In 1980 the 4477th TEF was made a full-fledged squadron and the operation was renamed again to Constant Peg. The squadron developed realistic combat training operations featuring adversary tactics, dissimilar air combat training, and electronic warfare. Over the years more aircraft were acquired until they numbered about two dozen including ultra modern MiG-23s. Egypt was thought to turn over a number of un-needed MiGs but planes kept coming in from other sources as well. No less than three Cuban pilots brought their MiGs to Florida. A number of Chinese made MiGs were purchased outright from China via the front company Combat Core Certification Professionals Company (CCCP!) and imported in crates. Three Syrians flew their MiG-23 and MiG-29s to Turkey in 1988. On the whole, the aircraft weren’t as capable as US models, say those who flew them. Their fit and finish were vastly inferior, characterized by such defects as protruding rivets.

Over the course of its history the 4477th pilots flew three models of Soviet-designed MiGs.

  • Mikoyan-Gurevich MiG-17 (Russian: Микоян и Гуревич МиГ-17) were a subsonic, early jet aircraft design. Though originally meant to counter American bombers of the 1950s and 1960s, durable, cigar-shaped MiG-17s became North Vietnam’s primary fighter and eventually served in at least 20 air forces worldwide. MiG-17s were designated as:
YF-113A Soviet MiG-17F NATO:"Fresco-C" used in Have Drill program
YF-113C Chinese J-5 used in Have Privilege program
YF-114C Soviet MiG-17F NATO:"Fresco-C" used in Have Ferry program
YF-114D Soviet MiG-17PF NATO:"Fresco-D" (Serial: 75-008)
  • Mikoyan-Gurevich MiG-21 (Russian: Микоян и Гуревич МиГ-21) were cone-nosed, supersonic fighters that were somewhat less maneuverable than MiG-17s. They also saw action with the North Vietnamese and became a popular export aircraft, with more than 8,000 produced. MiG-21s were designated as:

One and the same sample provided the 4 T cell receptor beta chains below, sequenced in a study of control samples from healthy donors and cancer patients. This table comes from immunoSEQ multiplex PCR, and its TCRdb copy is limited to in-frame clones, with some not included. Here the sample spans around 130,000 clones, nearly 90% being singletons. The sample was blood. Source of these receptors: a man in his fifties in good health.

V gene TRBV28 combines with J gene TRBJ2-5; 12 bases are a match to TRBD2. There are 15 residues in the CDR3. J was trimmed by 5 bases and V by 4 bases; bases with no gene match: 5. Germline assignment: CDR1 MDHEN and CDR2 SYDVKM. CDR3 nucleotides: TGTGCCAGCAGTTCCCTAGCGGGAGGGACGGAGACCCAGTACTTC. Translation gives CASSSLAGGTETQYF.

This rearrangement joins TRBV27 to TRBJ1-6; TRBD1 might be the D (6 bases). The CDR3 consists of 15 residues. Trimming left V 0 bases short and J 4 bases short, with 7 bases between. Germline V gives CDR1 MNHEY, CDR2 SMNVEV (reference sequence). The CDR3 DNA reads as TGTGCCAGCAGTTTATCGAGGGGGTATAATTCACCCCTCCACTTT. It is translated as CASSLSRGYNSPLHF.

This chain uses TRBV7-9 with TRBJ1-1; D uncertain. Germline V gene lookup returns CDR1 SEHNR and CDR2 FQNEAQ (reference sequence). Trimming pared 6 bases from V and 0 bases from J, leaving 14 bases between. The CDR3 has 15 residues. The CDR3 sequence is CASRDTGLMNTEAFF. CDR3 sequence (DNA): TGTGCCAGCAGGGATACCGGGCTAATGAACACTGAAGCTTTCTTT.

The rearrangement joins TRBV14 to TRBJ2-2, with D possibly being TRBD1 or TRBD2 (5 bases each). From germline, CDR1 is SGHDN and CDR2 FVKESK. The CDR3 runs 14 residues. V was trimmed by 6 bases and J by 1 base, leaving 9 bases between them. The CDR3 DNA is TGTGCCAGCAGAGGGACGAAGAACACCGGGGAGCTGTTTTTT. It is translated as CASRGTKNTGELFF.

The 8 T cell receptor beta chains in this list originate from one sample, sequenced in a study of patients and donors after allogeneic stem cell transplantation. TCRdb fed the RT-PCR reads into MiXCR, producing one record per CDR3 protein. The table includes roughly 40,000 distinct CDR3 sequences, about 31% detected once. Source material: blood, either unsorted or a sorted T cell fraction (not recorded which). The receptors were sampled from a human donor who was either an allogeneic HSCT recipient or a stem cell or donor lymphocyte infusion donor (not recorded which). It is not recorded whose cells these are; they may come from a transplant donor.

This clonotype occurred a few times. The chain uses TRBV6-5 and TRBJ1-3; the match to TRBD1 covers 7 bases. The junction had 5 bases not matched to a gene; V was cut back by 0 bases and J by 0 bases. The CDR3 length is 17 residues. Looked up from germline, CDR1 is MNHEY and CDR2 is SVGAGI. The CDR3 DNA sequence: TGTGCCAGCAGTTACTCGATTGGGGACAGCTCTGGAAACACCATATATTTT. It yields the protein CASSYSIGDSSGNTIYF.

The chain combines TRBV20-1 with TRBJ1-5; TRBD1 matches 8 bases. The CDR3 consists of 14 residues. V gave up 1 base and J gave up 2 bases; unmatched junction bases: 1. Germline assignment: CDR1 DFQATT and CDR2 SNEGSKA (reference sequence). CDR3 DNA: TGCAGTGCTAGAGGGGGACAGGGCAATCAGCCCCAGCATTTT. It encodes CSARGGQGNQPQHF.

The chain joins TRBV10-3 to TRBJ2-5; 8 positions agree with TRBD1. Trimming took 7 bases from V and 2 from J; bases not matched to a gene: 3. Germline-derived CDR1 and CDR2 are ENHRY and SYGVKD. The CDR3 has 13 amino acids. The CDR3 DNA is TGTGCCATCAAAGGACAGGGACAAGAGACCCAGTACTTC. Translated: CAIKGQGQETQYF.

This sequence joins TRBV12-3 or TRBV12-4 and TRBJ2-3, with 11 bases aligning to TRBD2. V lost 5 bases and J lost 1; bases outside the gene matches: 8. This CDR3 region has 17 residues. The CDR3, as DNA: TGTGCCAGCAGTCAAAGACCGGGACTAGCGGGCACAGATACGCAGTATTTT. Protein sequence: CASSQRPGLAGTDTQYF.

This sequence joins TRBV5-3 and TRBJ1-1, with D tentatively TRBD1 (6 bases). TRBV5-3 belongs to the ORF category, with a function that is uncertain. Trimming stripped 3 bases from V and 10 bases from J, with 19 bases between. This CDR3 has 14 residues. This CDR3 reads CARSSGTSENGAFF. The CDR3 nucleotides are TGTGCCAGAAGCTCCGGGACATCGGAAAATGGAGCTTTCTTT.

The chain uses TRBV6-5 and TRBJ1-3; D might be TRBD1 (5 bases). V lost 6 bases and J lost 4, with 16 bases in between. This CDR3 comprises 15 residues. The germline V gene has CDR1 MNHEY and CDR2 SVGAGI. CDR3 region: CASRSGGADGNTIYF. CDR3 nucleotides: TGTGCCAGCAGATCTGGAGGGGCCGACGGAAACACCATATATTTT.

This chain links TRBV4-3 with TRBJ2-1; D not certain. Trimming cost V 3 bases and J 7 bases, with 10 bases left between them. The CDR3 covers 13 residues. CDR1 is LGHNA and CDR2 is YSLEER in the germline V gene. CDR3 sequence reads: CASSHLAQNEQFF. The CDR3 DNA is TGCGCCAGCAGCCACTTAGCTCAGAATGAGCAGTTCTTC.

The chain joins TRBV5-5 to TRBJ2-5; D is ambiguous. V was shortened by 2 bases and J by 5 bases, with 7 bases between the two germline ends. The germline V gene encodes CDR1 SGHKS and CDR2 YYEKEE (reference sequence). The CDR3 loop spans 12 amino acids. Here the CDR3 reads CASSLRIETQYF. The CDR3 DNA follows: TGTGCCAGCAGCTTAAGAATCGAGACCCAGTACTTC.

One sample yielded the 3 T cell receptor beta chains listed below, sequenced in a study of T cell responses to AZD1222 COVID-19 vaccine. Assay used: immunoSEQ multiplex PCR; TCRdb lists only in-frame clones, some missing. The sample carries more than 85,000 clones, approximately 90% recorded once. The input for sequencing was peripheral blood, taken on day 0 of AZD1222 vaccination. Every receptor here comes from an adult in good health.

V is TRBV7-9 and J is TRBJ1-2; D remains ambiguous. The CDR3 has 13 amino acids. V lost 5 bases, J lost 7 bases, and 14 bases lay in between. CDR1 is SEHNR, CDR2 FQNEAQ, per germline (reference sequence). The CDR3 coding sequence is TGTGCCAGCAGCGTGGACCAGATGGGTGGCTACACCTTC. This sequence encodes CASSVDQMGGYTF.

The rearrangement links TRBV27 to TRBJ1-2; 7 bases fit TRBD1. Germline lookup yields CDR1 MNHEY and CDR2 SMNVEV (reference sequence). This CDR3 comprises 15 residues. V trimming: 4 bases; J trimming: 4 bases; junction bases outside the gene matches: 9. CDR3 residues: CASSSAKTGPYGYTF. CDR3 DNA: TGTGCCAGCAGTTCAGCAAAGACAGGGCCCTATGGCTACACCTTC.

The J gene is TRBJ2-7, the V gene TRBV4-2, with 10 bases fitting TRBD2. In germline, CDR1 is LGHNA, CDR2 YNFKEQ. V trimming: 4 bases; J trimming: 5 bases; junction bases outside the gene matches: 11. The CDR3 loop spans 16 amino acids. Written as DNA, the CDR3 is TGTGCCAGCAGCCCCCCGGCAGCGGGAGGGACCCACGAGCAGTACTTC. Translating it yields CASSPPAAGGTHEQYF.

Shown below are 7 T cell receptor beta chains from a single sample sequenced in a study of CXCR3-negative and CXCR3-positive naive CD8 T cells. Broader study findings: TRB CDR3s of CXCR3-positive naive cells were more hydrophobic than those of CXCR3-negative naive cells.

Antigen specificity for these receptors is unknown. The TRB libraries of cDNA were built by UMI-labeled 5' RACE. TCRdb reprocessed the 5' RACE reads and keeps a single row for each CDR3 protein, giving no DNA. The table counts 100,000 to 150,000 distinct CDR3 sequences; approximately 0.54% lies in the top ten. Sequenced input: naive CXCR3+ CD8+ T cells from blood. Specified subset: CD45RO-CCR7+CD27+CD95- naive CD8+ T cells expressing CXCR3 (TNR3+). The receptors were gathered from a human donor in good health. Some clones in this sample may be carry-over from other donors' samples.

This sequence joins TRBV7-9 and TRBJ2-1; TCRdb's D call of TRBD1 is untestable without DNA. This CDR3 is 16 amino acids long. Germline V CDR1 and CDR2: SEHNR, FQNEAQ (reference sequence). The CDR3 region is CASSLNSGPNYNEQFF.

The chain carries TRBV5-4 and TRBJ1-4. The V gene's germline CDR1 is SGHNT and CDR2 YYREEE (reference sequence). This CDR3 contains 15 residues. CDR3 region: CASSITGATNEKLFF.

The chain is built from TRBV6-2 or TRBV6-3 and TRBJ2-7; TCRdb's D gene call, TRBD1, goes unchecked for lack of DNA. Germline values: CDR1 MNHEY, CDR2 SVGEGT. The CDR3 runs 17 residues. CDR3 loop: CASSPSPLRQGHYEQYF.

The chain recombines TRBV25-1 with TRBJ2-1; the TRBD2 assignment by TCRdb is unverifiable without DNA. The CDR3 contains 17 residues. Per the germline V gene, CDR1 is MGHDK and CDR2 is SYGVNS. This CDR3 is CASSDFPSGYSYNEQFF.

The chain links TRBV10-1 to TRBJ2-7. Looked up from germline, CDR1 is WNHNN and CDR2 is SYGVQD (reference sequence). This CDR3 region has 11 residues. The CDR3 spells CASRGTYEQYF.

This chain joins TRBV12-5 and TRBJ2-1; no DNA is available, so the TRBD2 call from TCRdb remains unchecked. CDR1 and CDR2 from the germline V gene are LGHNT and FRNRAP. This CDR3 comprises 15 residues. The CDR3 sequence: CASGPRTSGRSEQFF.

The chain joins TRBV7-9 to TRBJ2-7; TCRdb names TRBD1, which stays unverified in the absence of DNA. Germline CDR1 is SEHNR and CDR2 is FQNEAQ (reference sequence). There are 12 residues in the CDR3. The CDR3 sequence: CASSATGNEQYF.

YF-110B Soviet MiG-21F-13 NATO:"Fishbed-C/E" (Serials assigned: 75-001, 75-004 and 75-010)
YF-110C Chinese Chengdu J-7B (MiG-21F-13 variant)
YF-110D Soviet MiG-21MF NATO:"Fishbed-J"
  • Mikoyan-Gurevich MiG-23 (Russian: Микоян и Гуревич МиГ-23 were the MiG-21’s replacement. Their swing-wing was patterned on that of the F-111, but unlike their US antecedent, the MiG-23s were small and light enough to serve as dogfighters. MiG-23s were designated as:
YF-113B Soviet MiG-23BN NATO:"Flogger-F"
YF-113E Soviet MiG-23MS NATO:"Flogger-E"

In addition, unconfirmed Soviet aircraft flown were MiG-25 Foxbat (YF-116); MiG-29 Fulcrum (YF-118) and Sukhoi Su-22 Fitter (YF-112).

Aerial dogfights were staged between the various MiG models against virtually every fighter in US service, and against SAC’s B-52 Stratofortress and B-58 Hustlers to judge the ability of the bombers countermeasures systems, they performed radar cross-section and propulsion tests that contributed greatly to improvements in US aerial performance.

All the models had quirks. The MiG-17 did not have an electric seat, so pilots had to use cushions to position themselves properly inside the cockpit. Both it and the MiG-21 had pneumatic brakes applied by squeezing a lever on the front of the stick. Many of the MiG-21s did not have steerable nose gears, making them difficult to taxi; the sign of a novice Fishbed pilot was the zigzag track he made while moving on the ground. If a pilot put the throttle back on a MiG-21, it would take a long time to spool up again when trying to accelerate. Thus many of those who flew it stayed on afterburners as much as possible. The MiG-23 did not have that problem, as it was designed for speed—but it was unstable and difficult to fly.